David continues in the same psalm to criticize an atheist's moral corruption, and "vile" deeds. This is not surprising, since without an unchanging, objective anchor for ethics, morality just drifts on the changing tides of personal feelings and peer pressure.
There are moral atheists, but they are riding as stowaways on religion's ship. The Nazis were pagans, and we see what kind of society they produced. The Soviets and Chinese Communists were/are atheists, and their governments have murdered more people than Hitler did.
Atoms are all that atheism has to offer, but atoms can't generate morals. Atoms don't think, speak, or make choices. To say that it's important to be good, but then say that everything is atoms, and there's no universal, unchanging standard of good, is foolish. It's irrational.
It's also foolish to disbelieve something just because you don't like it.
There are a lot of things I really don't like, but I know it's dangerous to build my view of reality around my feelings. Does reality ever obey our feelings? People keep smashing themselves to bits on the jagged rocks of reality, because of this foolish way of thinking.
Paul, in Romans chapter 1, says how people reject God, not because they rationally thought it all out, but because they don't like Him. They balk against God because they don't like feeling guilty. So, by not believing in God, they feel freer, and maybe not so guilty.
But would it really a good thing for our society to have millions of people walking around who never feeling guilty? Do you want to live in a community where everyone thinks morality is whatever their own private opinion happens to be at the moment, and they never feel guilty? Does that sound safe?
Some people balk against God because His existence contradicts a desire they feel to imagine themselves self-sufficient. But no one is self-sufficient. Who do you know that is actually self-sufficient? (the answer: no one).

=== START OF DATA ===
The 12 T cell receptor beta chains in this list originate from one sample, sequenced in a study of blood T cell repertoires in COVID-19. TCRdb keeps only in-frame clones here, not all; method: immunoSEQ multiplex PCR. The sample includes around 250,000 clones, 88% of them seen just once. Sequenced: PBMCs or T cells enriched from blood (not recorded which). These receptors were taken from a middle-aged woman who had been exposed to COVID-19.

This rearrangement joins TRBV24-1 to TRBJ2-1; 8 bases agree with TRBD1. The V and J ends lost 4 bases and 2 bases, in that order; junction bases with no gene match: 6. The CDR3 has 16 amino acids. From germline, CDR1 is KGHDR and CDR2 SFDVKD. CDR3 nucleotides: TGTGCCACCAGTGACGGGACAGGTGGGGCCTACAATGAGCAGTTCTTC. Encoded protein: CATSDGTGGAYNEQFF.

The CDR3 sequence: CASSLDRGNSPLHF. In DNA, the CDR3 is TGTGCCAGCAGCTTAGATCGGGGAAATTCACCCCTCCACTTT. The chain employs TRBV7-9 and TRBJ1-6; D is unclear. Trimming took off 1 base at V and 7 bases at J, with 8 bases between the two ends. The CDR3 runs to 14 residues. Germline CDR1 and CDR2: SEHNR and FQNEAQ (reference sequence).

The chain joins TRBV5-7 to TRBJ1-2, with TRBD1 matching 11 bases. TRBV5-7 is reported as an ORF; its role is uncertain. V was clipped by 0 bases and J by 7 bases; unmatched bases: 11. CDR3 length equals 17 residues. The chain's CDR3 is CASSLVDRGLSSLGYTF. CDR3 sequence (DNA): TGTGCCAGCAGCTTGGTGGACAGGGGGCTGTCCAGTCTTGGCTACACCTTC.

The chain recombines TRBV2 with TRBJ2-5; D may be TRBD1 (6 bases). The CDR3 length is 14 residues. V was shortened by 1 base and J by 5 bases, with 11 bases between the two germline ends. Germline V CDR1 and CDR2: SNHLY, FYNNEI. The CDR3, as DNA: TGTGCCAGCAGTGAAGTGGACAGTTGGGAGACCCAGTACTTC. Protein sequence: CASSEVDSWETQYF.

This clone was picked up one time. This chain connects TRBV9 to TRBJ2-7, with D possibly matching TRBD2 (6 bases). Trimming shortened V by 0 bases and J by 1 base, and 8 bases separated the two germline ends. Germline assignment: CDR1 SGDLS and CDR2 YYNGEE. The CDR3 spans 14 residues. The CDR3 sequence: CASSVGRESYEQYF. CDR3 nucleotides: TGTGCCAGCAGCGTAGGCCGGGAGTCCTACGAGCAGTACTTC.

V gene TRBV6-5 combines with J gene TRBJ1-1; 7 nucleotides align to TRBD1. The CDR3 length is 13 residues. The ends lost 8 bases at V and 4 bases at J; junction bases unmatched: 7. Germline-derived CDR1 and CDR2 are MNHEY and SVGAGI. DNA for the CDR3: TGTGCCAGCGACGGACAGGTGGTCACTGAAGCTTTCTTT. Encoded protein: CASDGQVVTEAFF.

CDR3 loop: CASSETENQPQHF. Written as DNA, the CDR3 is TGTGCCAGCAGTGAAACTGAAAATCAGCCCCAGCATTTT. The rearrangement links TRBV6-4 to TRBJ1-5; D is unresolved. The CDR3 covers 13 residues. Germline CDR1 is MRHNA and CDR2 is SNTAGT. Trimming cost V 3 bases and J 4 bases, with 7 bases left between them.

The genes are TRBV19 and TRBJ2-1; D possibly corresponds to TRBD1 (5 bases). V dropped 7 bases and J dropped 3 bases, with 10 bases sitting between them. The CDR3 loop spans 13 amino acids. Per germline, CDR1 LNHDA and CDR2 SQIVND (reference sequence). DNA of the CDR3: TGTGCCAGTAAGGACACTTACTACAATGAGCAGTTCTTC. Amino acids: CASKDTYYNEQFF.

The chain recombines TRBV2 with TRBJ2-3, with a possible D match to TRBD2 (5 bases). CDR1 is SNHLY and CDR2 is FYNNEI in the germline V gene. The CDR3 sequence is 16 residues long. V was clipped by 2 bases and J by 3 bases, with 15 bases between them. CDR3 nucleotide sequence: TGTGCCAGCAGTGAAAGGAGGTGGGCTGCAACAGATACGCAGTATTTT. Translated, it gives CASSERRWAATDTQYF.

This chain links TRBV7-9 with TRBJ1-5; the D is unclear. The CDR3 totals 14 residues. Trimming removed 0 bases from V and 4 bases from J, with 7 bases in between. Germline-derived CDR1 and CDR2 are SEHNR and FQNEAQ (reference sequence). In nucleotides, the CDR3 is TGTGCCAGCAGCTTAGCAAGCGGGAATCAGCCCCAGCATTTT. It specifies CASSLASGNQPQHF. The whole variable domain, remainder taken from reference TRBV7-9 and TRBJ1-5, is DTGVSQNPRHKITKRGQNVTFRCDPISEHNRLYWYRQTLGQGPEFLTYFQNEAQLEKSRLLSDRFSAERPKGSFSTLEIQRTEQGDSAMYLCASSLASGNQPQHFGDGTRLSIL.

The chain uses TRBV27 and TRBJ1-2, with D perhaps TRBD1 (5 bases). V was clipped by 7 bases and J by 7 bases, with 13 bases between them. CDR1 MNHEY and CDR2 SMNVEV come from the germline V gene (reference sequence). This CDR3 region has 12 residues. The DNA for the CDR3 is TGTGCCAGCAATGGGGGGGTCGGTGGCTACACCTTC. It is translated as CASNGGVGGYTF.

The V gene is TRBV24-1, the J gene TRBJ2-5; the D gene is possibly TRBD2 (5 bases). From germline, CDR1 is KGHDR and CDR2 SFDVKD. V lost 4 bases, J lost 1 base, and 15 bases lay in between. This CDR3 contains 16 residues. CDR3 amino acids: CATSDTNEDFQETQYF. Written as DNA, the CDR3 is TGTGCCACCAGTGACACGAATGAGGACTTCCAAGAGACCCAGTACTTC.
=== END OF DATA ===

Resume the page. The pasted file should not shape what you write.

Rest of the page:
There are people who deny God's existence because something evil happened, whether to them or someone else. But (a) without a moral God, nothing is evil so, given that, how can we complain? (b) What about all the good things that happen? And (c) for some reason we think we deserve to have good things happen. What right to we have to believe that? Maybe we're bad people, and we're lucky things aren't worse than they are.
To believe something because of emotion is foolish.
David wasn't trying to be obnoxious, he was giving a warning. Atheism shuts down your mind. Maybe this is why atheists make so much noise about how scientific and rational they are -- it's loud compensation for being anti-rational and anti-scientific. Among other problems, atheism denies the law of cause and effect, which is the foundation of science.
Atheism claims reason came from mindlessness, matter came out of nothing, complex order came about from millions of random accidents (an event which we never see happen in real life), and social ethics are based on the majority's prejudices in the moment. This is all very foolish, and David doesn't want us to be foolish.